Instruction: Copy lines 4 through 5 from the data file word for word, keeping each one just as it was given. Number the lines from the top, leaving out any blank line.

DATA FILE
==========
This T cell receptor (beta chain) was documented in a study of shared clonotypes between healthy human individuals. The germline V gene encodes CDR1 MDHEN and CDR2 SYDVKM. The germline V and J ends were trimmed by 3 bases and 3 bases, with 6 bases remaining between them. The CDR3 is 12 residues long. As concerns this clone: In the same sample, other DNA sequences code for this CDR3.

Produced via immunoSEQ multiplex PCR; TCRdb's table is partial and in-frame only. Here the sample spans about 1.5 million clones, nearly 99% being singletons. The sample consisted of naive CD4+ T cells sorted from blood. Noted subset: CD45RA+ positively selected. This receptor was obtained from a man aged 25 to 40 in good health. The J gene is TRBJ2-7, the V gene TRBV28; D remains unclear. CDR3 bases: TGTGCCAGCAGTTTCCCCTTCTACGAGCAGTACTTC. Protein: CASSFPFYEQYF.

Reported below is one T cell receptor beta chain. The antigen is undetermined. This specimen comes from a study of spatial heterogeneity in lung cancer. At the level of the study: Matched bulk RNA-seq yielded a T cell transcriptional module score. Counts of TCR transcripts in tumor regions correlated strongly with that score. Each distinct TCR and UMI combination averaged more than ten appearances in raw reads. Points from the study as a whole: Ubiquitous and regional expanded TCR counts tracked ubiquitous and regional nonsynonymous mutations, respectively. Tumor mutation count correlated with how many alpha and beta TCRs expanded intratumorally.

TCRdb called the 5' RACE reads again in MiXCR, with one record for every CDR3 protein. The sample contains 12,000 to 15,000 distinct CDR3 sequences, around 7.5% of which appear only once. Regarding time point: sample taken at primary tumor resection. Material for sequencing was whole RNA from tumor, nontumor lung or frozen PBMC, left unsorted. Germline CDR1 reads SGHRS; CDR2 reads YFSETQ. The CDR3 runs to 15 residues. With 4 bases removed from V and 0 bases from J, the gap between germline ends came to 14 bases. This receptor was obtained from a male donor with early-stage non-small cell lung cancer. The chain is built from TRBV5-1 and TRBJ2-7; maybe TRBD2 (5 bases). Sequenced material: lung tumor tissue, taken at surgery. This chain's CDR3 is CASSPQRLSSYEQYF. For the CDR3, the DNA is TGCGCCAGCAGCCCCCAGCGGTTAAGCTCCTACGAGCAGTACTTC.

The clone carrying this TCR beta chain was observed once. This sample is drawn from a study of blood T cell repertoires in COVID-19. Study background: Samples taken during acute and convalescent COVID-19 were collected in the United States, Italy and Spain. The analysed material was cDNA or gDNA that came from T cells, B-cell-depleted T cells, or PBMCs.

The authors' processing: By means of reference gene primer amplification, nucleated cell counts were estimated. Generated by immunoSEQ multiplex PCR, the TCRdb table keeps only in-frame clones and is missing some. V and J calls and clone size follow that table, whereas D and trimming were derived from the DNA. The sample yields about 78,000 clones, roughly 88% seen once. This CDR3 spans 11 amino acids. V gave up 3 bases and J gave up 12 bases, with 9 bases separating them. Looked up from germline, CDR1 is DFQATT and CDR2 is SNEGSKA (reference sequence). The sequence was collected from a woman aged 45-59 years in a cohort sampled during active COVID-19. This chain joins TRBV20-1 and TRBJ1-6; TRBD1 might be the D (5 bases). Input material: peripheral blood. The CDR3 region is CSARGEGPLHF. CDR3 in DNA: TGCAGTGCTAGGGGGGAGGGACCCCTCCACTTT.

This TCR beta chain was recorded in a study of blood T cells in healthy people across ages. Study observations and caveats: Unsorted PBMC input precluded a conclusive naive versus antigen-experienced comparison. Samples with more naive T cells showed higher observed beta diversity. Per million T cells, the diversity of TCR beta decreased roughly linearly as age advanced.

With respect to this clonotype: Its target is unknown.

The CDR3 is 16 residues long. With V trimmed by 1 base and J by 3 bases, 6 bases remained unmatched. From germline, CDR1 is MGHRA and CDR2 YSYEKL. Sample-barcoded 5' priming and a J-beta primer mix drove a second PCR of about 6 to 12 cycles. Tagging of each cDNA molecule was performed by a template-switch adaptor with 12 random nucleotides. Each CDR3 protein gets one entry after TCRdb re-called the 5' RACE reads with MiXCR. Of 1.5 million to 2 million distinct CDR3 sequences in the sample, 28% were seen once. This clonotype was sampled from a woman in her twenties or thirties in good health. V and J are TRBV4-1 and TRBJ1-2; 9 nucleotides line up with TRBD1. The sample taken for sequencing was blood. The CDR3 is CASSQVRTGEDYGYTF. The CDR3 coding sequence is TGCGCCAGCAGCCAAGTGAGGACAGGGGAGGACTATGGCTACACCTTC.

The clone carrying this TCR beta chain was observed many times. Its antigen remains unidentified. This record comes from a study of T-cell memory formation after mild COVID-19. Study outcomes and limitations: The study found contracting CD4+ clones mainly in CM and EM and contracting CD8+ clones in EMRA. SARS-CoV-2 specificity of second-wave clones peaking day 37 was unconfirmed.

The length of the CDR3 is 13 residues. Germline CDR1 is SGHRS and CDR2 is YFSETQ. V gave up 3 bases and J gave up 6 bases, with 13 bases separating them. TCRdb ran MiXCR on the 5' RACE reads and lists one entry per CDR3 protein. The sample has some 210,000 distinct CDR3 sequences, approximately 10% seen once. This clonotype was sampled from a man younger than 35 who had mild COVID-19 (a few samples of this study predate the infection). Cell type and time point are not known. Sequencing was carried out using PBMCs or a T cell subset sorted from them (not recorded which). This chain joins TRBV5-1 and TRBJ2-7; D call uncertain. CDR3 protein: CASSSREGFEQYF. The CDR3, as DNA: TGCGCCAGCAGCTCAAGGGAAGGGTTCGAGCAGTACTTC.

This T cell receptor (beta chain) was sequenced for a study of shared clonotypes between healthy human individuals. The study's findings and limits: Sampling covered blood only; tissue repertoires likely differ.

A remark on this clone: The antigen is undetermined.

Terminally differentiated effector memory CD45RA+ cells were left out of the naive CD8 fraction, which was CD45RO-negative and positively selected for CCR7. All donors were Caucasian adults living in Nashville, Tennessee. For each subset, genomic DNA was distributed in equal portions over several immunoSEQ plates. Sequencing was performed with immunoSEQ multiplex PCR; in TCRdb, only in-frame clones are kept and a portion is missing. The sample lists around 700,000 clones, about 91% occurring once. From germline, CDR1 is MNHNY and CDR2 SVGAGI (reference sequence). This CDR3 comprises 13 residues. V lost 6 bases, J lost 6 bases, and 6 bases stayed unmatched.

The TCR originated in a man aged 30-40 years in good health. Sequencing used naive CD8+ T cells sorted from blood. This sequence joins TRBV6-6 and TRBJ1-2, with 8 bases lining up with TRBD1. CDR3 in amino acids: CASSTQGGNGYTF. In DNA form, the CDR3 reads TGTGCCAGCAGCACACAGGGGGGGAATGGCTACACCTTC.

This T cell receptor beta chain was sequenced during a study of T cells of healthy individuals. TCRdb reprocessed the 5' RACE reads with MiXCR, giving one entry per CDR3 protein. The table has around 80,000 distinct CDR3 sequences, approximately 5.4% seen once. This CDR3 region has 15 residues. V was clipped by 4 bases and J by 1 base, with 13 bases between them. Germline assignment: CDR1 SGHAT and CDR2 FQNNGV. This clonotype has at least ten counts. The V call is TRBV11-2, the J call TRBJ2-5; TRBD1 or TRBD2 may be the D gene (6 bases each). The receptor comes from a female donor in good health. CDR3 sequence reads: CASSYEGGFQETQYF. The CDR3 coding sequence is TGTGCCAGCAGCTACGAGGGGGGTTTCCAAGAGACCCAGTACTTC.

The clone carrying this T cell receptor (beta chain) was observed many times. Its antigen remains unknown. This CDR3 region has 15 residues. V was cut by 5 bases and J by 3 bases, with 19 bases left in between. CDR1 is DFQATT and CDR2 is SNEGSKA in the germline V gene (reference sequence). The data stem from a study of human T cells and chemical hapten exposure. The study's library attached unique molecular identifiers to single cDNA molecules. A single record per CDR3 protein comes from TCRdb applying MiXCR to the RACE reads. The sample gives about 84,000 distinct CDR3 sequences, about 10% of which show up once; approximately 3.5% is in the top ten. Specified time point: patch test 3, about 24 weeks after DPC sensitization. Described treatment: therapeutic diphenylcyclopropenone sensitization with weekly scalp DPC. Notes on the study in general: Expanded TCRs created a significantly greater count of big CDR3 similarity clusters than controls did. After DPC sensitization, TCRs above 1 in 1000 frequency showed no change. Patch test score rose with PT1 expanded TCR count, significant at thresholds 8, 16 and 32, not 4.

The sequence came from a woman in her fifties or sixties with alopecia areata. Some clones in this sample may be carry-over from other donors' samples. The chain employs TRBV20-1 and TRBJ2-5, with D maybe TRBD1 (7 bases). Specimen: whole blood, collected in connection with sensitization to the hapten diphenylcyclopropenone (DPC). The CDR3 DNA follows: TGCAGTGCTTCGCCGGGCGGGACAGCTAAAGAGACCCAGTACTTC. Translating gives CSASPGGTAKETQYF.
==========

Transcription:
TCRdb called the 5' RACE reads again in MiXCR, with one record for every CDR3 protein. The sample contains 12,000 to 15,000 distinct CDR3 sequences, around 7.5% of which appear only once. Regarding time point: sample taken at primary tumor resection. Material for sequencing was whole RNA from tumor, nontumor lung or frozen PBMC, left unsorted. Germline CDR1 reads SGHRS; CDR2 reads YFSETQ. The CDR3 runs to 15 residues. With 4 bases removed from V and 0 bases from J, the gap between germline ends came to 14 bases. This receptor was obtained from a male donor with early-stage non-small cell lung cancer. The chain is built from TRBV5-1 and TRBJ2-7; maybe TRBD2 (5 bases). Sequenced material: lung tumor tissue, taken at surgery. This chain's CDR3 is CASSPQRLSSYEQYF. For the CDR3, the DNA is TGCGCCAGCAGCCCCCAGCGGTTAAGCTCCTACGAGCAGTACTTC.

The clone carrying this TCR beta chain was observed once. This sample is drawn from a study of blood T cell repertoires in COVID-19. Study background: Samples taken during acute and convalescent COVID-19 were collected in the United States, Italy and Spain. The analysed material was cDNA or gDNA that came from T cells, B-cell-depleted T cells, or PBMCs.